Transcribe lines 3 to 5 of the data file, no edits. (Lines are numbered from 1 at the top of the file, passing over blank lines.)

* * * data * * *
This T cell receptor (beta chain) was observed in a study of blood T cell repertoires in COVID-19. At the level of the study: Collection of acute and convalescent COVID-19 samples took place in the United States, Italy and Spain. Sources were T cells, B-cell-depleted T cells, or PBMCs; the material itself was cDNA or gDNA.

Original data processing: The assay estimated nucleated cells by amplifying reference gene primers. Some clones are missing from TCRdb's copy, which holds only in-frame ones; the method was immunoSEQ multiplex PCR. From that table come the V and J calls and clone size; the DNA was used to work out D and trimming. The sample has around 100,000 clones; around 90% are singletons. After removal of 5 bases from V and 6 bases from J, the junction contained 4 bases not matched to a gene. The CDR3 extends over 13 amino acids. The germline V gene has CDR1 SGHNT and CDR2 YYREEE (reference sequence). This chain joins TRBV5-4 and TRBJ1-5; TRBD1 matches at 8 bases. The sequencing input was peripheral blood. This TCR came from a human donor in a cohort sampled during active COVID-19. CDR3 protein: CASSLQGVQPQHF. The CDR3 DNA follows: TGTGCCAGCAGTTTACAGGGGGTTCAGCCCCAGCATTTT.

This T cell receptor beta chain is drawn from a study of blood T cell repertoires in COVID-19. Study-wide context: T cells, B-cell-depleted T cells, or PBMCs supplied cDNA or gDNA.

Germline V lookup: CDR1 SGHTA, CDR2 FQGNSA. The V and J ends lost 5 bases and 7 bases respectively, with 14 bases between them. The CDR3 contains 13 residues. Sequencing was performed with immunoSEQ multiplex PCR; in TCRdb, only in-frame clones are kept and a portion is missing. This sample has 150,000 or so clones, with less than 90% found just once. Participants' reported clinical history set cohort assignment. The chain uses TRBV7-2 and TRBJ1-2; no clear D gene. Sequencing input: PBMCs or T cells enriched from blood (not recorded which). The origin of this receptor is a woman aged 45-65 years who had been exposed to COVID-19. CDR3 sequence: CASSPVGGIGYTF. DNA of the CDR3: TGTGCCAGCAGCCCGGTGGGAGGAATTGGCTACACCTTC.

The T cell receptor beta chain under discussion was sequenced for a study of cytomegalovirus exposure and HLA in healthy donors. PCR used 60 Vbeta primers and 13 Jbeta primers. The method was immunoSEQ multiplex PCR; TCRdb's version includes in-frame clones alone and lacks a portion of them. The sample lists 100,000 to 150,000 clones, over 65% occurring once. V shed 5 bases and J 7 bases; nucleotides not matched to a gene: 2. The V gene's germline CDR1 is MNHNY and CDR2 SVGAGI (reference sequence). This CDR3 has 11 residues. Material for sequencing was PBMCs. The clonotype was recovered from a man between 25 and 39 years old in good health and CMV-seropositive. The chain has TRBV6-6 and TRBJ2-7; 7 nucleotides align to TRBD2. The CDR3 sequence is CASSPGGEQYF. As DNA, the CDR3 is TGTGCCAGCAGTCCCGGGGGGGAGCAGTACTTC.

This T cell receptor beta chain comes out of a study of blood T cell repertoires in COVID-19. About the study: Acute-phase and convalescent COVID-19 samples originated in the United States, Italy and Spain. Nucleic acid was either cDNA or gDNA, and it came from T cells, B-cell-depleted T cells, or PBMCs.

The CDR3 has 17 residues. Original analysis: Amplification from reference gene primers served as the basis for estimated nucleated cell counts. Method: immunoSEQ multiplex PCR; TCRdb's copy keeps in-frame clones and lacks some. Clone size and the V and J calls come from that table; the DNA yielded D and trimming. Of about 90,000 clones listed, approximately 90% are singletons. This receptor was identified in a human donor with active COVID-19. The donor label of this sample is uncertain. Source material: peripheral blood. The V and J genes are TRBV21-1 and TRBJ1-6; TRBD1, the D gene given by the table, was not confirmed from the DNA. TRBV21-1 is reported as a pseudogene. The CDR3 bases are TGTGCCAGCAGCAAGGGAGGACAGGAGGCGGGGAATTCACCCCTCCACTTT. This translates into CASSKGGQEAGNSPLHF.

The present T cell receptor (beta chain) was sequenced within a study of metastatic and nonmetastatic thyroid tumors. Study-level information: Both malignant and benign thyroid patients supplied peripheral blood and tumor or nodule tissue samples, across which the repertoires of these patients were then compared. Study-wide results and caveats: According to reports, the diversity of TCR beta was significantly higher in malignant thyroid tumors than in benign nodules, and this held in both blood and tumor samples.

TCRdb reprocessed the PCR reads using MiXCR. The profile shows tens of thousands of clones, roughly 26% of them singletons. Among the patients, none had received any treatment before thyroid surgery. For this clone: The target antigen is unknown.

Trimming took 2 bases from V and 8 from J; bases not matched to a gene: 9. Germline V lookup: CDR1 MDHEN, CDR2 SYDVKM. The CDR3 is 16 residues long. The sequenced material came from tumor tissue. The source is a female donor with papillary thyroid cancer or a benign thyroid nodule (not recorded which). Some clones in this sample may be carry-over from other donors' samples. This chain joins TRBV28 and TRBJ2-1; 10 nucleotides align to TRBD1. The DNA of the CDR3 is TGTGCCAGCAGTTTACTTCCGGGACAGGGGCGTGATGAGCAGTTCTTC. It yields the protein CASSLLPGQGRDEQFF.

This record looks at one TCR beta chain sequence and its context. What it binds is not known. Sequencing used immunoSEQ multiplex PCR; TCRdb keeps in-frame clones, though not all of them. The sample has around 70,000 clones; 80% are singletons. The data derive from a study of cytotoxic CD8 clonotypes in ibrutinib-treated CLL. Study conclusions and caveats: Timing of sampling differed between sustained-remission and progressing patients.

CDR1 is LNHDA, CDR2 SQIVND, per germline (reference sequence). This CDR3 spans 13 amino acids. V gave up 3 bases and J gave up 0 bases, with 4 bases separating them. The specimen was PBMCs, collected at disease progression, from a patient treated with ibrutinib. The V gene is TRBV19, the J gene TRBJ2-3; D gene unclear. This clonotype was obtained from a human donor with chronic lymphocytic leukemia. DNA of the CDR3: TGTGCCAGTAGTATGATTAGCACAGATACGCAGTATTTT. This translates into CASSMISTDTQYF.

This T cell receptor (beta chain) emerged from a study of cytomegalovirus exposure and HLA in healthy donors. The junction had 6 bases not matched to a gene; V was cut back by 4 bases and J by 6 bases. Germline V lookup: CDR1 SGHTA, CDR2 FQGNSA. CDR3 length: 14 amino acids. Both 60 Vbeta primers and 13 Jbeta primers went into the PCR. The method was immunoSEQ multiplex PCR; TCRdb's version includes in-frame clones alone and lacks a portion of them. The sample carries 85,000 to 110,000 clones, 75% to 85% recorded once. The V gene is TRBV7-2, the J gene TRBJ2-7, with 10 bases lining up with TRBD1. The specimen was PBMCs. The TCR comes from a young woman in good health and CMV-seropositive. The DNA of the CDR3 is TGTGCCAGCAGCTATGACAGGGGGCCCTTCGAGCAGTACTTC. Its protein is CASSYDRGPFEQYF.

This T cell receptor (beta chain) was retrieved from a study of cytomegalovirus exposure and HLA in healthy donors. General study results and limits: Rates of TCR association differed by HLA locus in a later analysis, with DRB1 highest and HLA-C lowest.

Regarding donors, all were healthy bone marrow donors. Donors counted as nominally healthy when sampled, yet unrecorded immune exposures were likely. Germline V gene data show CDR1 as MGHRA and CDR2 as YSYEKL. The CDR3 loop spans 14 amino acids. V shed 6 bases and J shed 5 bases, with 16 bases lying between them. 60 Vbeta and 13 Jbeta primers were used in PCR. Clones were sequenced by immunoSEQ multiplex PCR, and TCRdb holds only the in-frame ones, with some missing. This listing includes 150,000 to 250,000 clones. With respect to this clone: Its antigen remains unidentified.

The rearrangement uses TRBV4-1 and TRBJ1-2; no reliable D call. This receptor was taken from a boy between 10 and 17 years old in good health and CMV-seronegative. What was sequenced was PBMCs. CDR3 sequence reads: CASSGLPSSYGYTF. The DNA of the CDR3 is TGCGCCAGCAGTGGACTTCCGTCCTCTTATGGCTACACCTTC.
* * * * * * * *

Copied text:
This T cell receptor beta chain is drawn from a study of blood T cell repertoires in COVID-19. Study-wide context: T cells, B-cell-depleted T cells, or PBMCs supplied cDNA or gDNA.

Germline V lookup: CDR1 SGHTA, CDR2 FQGNSA. The V and J ends lost 5 bases and 7 bases respectively, with 14 bases between them. The CDR3 contains 13 residues. Sequencing was performed with immunoSEQ multiplex PCR; in TCRdb, only in-frame clones are kept and a portion is missing. This sample has 150,000 or so clones, with less than 90% found just once. Participants' reported clinical history set cohort assignment. The chain uses TRBV7-2 and TRBJ1-2; no clear D gene. Sequencing input: PBMCs or T cells enriched from blood (not recorded which). The origin of this receptor is a woman aged 45-65 years who had been exposed to COVID-19. CDR3 sequence: CASSPVGGIGYTF. DNA of the CDR3: TGTGCCAGCAGCCCGGTGGGAGGAATTGGCTACACCTTC.

The T cell receptor beta chain under discussion was sequenced for a study of cytomegalovirus exposure and HLA in healthy donors. PCR used 60 Vbeta primers and 13 Jbeta primers. The method was immunoSEQ multiplex PCR; TCRdb's version includes in-frame clones alone and lacks a portion of them. The sample lists 100,000 to 150,000 clones, over 65% occurring once. V shed 5 bases and J 7 bases; nucleotides not matched to a gene: 2. The V gene's germline CDR1 is MNHNY and CDR2 SVGAGI (reference sequence). This CDR3 has 11 residues. Material for sequencing was PBMCs. The clonotype was recovered from a man between 25 and 39 years old in good health and CMV-seropositive. The chain has TRBV6-6 and TRBJ2-7; 7 nucleotides align to TRBD2. The CDR3 sequence is CASSPGGEQYF. As DNA, the CDR3 is TGTGCCAGCAGTCCCGGGGGGGAGCAGTACTTC.